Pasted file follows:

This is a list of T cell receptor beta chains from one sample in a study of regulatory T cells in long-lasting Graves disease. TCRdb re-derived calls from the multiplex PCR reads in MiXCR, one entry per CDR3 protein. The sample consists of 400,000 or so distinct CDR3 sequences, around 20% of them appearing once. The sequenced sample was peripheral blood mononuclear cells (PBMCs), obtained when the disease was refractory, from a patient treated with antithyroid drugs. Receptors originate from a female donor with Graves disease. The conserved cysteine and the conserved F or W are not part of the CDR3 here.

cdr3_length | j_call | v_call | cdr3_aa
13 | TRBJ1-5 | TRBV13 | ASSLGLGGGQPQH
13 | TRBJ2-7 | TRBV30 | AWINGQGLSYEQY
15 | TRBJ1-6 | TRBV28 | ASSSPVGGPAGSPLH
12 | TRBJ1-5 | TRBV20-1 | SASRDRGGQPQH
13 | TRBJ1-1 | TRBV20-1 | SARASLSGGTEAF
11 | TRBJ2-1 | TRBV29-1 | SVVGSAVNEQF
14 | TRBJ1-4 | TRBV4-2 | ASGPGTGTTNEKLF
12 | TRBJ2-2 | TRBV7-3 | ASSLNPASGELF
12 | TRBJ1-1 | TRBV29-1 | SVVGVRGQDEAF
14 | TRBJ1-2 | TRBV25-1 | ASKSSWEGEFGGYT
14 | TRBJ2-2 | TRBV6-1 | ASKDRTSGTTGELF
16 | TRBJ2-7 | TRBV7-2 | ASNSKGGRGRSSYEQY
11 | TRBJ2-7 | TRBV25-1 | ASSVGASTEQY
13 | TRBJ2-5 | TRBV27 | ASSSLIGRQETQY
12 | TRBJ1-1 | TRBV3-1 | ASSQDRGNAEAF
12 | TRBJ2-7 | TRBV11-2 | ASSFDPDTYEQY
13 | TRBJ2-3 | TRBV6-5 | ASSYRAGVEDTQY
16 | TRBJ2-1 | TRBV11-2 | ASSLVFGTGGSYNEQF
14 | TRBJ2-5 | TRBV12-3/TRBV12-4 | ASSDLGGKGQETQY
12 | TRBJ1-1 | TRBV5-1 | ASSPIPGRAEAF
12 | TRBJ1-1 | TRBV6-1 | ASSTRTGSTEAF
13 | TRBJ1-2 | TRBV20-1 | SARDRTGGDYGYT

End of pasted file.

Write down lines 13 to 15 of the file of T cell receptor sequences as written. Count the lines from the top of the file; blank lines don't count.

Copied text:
14 | TRBJ2-2 | TRBV6-1 | ASKDRTSGTTGELF
16 | TRBJ2-7 | TRBV7-2 | ASNSKGGRGRSSYEQY
11 | TRBJ2-7 | TRBV25-1 | ASSVGASTEQY